Do not apply tobacco and alcohol while you are on therapy with Novalgin®, because of the increased risk of side effects.
What health conditions may interact with Novalgin® (metamizole)?
Novalgin may interact with your health condition. This interaction may worsen your health condition or alter the way the drug works. It is important to always let your doctor and pharmacist know all the health conditions you currently have, especially:
- Trouble breathing (such as asthma)
- Bone marrow damage
- Genetic conditions, such as lack of certain enzymes (e.g., glucose 6 phosphate dehydrogenase)
- Liver or kidney damage
- Ulcer in the stomach or duodenum
- Cardiovascular disease (increased or decreased blood pressure, angina pectoris, heart failure, history of myocardial infarction or stroke)
The information provided is not a substitute for any medical advice. You should ALWAYS consult with your doctor or pharmacist before using this medication.
What is the dose of Novalgin® (metamizole) for an adult?
The usual dosage is Novalgin® 500 mg up to 1000 mg several times a day. The maximum daily dose is 5000 mg. The duration of treatment should not be more than 5 days.
What is the dose of Novalgin® (metamizole) for a child?
For children aged more than 15
Your child should take 1-2 tablets up to 4 times a day (no more than 8 tablets a day).
A dose of 25-50 drops, up to 4 times a day (no more than 200 drops a day) can be prescribed for child aged more than 15.
For neonates aged from 3 to 11 months:
The recommended dose is 2-6 drops up to 4 times a day.
For children aged from 1 to 3 years:
The recommended dose is 4-12 drops up to 4 times a day.
For children aged from 4 to 6 years:
The recommended dose is 6-19 drops up to 4 times a day.
For children aged from 7 to 9 years:
The recommended dose is 10-25 drops up to 4 times a day.
For children aged from 10 to 12 years:
The recommended dose is 12-37 drops up to 4 times a day.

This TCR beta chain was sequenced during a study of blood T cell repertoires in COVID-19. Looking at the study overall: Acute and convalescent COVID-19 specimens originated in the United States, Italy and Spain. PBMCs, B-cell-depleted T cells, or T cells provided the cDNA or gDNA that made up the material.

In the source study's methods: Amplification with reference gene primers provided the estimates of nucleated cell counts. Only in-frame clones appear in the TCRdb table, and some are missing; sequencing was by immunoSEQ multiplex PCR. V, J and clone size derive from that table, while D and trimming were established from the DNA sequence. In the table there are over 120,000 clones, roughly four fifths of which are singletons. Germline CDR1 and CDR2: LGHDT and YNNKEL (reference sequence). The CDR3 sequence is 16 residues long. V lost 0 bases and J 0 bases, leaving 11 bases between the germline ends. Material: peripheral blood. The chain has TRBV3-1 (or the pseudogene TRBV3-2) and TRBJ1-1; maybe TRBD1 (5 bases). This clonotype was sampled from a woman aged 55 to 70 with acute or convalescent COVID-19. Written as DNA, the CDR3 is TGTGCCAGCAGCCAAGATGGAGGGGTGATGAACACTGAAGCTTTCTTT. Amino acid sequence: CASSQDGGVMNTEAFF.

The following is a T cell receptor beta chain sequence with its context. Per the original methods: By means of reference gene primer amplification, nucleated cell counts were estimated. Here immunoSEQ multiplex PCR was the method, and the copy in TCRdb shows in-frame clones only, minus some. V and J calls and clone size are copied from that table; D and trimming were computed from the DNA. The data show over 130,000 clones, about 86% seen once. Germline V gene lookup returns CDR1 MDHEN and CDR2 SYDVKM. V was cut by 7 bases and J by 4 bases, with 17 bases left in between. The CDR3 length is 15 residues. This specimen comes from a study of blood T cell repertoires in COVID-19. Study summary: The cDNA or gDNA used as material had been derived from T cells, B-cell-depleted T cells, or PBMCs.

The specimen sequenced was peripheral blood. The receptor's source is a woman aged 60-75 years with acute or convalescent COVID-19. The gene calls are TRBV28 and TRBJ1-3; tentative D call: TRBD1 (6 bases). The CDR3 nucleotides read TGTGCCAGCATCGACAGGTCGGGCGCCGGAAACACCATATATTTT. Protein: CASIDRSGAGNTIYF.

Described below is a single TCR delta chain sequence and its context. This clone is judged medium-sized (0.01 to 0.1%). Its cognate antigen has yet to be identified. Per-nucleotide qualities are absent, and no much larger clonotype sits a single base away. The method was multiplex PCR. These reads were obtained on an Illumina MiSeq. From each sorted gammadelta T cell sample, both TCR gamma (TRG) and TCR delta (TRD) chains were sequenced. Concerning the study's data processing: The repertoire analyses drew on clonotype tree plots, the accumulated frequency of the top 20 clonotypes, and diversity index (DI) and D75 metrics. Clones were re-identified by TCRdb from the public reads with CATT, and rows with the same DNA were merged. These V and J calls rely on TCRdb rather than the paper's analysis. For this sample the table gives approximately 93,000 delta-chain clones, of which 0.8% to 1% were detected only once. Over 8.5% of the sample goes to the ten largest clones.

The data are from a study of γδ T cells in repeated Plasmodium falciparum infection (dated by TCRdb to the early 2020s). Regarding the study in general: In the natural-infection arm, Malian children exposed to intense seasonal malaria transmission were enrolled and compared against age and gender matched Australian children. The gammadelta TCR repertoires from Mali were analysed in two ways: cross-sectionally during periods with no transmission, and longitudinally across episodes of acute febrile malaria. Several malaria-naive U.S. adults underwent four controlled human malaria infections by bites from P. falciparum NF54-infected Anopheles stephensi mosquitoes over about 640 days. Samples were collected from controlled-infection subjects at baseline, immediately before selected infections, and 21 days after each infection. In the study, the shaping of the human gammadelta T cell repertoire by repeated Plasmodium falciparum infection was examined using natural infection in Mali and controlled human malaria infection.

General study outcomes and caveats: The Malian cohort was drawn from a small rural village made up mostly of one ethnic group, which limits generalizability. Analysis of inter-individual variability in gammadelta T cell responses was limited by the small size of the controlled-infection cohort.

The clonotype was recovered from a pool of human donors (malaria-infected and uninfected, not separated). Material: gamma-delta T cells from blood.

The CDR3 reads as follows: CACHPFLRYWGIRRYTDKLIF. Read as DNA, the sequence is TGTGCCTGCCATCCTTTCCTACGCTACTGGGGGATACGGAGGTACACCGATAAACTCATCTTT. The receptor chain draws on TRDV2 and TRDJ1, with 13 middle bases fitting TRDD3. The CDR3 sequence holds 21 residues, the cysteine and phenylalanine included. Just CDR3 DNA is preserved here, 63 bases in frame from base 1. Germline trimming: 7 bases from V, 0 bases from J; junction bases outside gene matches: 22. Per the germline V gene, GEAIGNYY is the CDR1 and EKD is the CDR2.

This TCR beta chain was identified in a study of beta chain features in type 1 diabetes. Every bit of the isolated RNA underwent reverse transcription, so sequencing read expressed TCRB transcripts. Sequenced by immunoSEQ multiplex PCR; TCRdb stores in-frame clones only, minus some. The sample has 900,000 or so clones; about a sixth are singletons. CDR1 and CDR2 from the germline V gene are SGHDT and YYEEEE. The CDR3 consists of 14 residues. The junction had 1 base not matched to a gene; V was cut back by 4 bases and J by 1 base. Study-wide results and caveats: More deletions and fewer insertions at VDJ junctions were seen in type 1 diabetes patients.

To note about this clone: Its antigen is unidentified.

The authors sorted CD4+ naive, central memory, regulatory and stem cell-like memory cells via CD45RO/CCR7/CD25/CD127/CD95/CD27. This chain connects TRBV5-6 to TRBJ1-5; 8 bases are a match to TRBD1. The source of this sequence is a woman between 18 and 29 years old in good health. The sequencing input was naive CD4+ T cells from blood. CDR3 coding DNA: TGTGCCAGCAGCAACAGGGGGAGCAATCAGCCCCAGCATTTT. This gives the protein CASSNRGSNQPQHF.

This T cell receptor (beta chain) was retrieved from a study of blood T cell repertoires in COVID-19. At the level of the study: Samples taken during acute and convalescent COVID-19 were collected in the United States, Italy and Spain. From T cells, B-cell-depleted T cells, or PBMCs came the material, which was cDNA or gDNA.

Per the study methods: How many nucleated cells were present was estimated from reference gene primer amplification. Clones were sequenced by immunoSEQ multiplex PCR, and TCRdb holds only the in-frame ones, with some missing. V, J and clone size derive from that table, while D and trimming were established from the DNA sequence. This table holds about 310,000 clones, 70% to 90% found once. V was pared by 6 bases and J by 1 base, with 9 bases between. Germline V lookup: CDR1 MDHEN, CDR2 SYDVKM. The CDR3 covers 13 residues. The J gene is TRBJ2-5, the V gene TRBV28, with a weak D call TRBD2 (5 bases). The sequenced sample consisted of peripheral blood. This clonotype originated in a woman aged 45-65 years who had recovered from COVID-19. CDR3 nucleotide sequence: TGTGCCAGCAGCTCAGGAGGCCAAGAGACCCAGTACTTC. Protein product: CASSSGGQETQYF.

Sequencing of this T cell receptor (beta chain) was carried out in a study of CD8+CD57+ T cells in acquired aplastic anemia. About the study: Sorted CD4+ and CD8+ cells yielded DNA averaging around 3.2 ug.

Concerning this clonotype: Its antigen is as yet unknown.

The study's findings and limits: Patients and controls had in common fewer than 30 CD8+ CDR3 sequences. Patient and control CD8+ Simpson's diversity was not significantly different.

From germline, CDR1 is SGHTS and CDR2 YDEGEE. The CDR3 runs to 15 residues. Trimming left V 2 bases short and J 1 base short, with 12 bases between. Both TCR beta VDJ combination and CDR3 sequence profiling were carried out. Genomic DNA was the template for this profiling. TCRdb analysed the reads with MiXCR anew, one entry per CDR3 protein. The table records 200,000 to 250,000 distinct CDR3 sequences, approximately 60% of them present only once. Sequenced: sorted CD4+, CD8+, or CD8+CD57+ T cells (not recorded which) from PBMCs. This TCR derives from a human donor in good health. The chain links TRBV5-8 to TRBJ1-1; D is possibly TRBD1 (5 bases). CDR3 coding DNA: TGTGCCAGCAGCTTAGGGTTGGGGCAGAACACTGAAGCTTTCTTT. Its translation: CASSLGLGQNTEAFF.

For children aged from 13 to 14 years:
The recommended dose is 19-44 drops up to 4 times a day.
How is Novalgin® (metamizole) available?
Novalgin® is available in the following dosage forms and strengths: ampoules and tablets.
- Tablet: 250 – 500 mg
- Oral drop solution: 500 mg/ml
What should I do in case of an emergency or overdose?
In case of an emergency or an overdose, call your local emergency services or go to your nearest emergency room.
Symptoms of overdose include nausea, vomiting, headache, dizziness, fainting, heart rate disturbance, kidney damage, and others.
What should I do if I miss a dose?
If you miss a dose of Novalgin®, take it as soon as possible. However, if it is almost time for your next dose, skip the missed dose and take your regular dose as scheduled. Do not take a double dose.
Hello Health Group does not provide medical advice, diagnosis or treatment.
Review Date: February 18, 2017 | Last Modified: December 19, 2019
Novalgin. http://pharmacybook.net/Novalgin/Accessed November 31, 2016
Dipyrone. http://www.medicalook.com/reviews/Dipyrone.html . Accessed November 31, 2016
Analgin. http://pharmacybook.net/analgin/ . Accessed November 31, 2016
Novalgin(Optalgin). http://www.hadassah-med.com/children-site/parents/medication-and-drugs/pain-relievers/Novalgin. Accessed November 31, 2016